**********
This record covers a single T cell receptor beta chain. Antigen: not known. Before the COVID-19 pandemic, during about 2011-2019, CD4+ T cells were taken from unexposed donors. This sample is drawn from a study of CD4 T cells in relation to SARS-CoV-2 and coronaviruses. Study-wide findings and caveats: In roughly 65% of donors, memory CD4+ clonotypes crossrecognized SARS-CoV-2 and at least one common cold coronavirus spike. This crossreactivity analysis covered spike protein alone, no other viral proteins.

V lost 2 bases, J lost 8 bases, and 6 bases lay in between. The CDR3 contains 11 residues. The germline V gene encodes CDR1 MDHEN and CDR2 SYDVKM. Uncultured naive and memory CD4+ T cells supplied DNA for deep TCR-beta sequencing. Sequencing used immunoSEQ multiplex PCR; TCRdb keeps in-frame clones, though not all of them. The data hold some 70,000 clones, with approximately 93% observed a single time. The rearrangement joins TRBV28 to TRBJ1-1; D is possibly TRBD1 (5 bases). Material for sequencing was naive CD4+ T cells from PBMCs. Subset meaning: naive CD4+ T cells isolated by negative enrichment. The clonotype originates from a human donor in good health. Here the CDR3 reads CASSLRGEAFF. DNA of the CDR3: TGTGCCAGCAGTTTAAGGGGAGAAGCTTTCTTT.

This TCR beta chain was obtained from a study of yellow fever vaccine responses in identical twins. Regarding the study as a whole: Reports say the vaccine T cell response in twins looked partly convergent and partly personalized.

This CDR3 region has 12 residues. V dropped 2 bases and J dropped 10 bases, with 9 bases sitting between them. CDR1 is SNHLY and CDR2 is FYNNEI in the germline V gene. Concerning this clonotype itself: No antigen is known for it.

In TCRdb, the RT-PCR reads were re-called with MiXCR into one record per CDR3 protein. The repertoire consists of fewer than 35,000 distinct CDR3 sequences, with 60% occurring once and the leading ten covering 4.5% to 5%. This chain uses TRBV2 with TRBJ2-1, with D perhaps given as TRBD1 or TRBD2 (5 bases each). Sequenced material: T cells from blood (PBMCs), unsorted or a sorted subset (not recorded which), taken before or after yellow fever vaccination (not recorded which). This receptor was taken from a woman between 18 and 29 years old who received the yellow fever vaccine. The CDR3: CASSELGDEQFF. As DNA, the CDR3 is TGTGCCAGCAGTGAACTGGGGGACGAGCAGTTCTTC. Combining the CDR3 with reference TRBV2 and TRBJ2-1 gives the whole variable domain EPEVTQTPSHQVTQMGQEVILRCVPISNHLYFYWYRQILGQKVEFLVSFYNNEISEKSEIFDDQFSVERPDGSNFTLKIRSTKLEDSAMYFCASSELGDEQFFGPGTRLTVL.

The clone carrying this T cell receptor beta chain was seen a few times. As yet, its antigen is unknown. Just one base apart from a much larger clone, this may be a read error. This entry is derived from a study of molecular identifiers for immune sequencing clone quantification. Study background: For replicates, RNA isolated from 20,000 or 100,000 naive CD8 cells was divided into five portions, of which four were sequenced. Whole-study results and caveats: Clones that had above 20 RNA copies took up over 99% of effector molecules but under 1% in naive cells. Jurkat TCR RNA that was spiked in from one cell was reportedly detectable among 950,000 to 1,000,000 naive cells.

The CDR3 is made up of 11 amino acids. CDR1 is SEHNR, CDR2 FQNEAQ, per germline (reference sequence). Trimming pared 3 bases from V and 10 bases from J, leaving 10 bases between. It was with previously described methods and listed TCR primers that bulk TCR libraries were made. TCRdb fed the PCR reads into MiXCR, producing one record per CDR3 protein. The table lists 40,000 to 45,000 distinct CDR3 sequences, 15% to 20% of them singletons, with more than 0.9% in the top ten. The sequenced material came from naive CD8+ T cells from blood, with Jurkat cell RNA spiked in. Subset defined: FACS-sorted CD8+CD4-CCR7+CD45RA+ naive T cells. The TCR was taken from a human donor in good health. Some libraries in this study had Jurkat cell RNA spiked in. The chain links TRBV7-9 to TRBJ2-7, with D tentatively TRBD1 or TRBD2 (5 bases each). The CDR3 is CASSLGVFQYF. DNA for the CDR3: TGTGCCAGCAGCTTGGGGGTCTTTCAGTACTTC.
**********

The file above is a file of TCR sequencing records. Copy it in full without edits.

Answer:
This record covers a single T cell receptor beta chain. Antigen: not known. Before the COVID-19 pandemic, during about 2011-2019, CD4+ T cells were taken from unexposed donors. This sample is drawn from a study of CD4 T cells in relation to SARS-CoV-2 and coronaviruses. Study-wide findings and caveats: In roughly 65% of donors, memory CD4+ clonotypes crossrecognized SARS-CoV-2 and at least one common cold coronavirus spike. This crossreactivity analysis covered spike protein alone, no other viral proteins.

V lost 2 bases, J lost 8 bases, and 6 bases lay in between. The CDR3 contains 11 residues. The germline V gene encodes CDR1 MDHEN and CDR2 SYDVKM. Uncultured naive and memory CD4+ T cells supplied DNA for deep TCR-beta sequencing. Sequencing used immunoSEQ multiplex PCR; TCRdb keeps in-frame clones, though not all of them. The data hold some 70,000 clones, with approximately 93% observed a single time. The rearrangement joins TRBV28 to TRBJ1-1; D is possibly TRBD1 (5 bases). Material for sequencing was naive CD4+ T cells from PBMCs. Subset meaning: naive CD4+ T cells isolated by negative enrichment. The clonotype originates from a human donor in good health. Here the CDR3 reads CASSLRGEAFF. DNA of the CDR3: TGTGCCAGCAGTTTAAGGGGAGAAGCTTTCTTT.

This TCR beta chain was obtained from a study of yellow fever vaccine responses in identical twins. Regarding the study as a whole: Reports say the vaccine T cell response in twins looked partly convergent and partly personalized.

This CDR3 region has 12 residues. V dropped 2 bases and J dropped 10 bases, with 9 bases sitting between them. CDR1 is SNHLY and CDR2 is FYNNEI in the germline V gene. Concerning this clonotype itself: No antigen is known for it.

In TCRdb, the RT-PCR reads were re-called with MiXCR into one record per CDR3 protein. The repertoire consists of fewer than 35,000 distinct CDR3 sequences, with 60% occurring once and the leading ten covering 4.5% to 5%. This chain uses TRBV2 with TRBJ2-1, with D perhaps given as TRBD1 or TRBD2 (5 bases each). Sequenced material: T cells from blood (PBMCs), unsorted or a sorted subset (not recorded which), taken before or after yellow fever vaccination (not recorded which). This receptor was taken from a woman between 18 and 29 years old who received the yellow fever vaccine. The CDR3: CASSELGDEQFF. As DNA, the CDR3 is TGTGCCAGCAGTGAACTGGGGGACGAGCAGTTCTTC. Combining the CDR3 with reference TRBV2 and TRBJ2-1 gives the whole variable domain EPEVTQTPSHQVTQMGQEVILRCVPISNHLYFYWYRQILGQKVEFLVSFYNNEISEKSEIFDDQFSVERPDGSNFTLKIRSTKLEDSAMYFCASSELGDEQFFGPGTRLTVL.

The clone carrying this T cell receptor beta chain was seen a few times. As yet, its antigen is unknown. Just one base apart from a much larger clone, this may be a read error. This entry is derived from a study of molecular identifiers for immune sequencing clone quantification. Study background: For replicates, RNA isolated from 20,000 or 100,000 naive CD8 cells was divided into five portions, of which four were sequenced. Whole-study results and caveats: Clones that had above 20 RNA copies took up over 99% of effector molecules but under 1% in naive cells. Jurkat TCR RNA that was spiked in from one cell was reportedly detectable among 950,000 to 1,000,000 naive cells.

The CDR3 is made up of 11 amino acids. CDR1 is SEHNR, CDR2 FQNEAQ, per germline (reference sequence). Trimming pared 3 bases from V and 10 bases from J, leaving 10 bases between. It was with previously described methods and listed TCR primers that bulk TCR libraries were made. TCRdb fed the PCR reads into MiXCR, producing one record per CDR3 protein. The table lists 40,000 to 45,000 distinct CDR3 sequences, 15% to 20% of them singletons, with more than 0.9% in the top ten. The sequenced material came from naive CD8+ T cells from blood, with Jurkat cell RNA spiked in. Subset defined: FACS-sorted CD8+CD4-CCR7+CD45RA+ naive T cells. The TCR was taken from a human donor in good health. Some libraries in this study had Jurkat cell RNA spiked in. The chain links TRBV7-9 to TRBJ2-7, with D tentatively TRBD1 or TRBD2 (5 bases each). The CDR3 is CASSLGVFQYF. DNA for the CDR3: TGTGCCAGCAGCTTGGGGGTCTTTCAGTACTTC.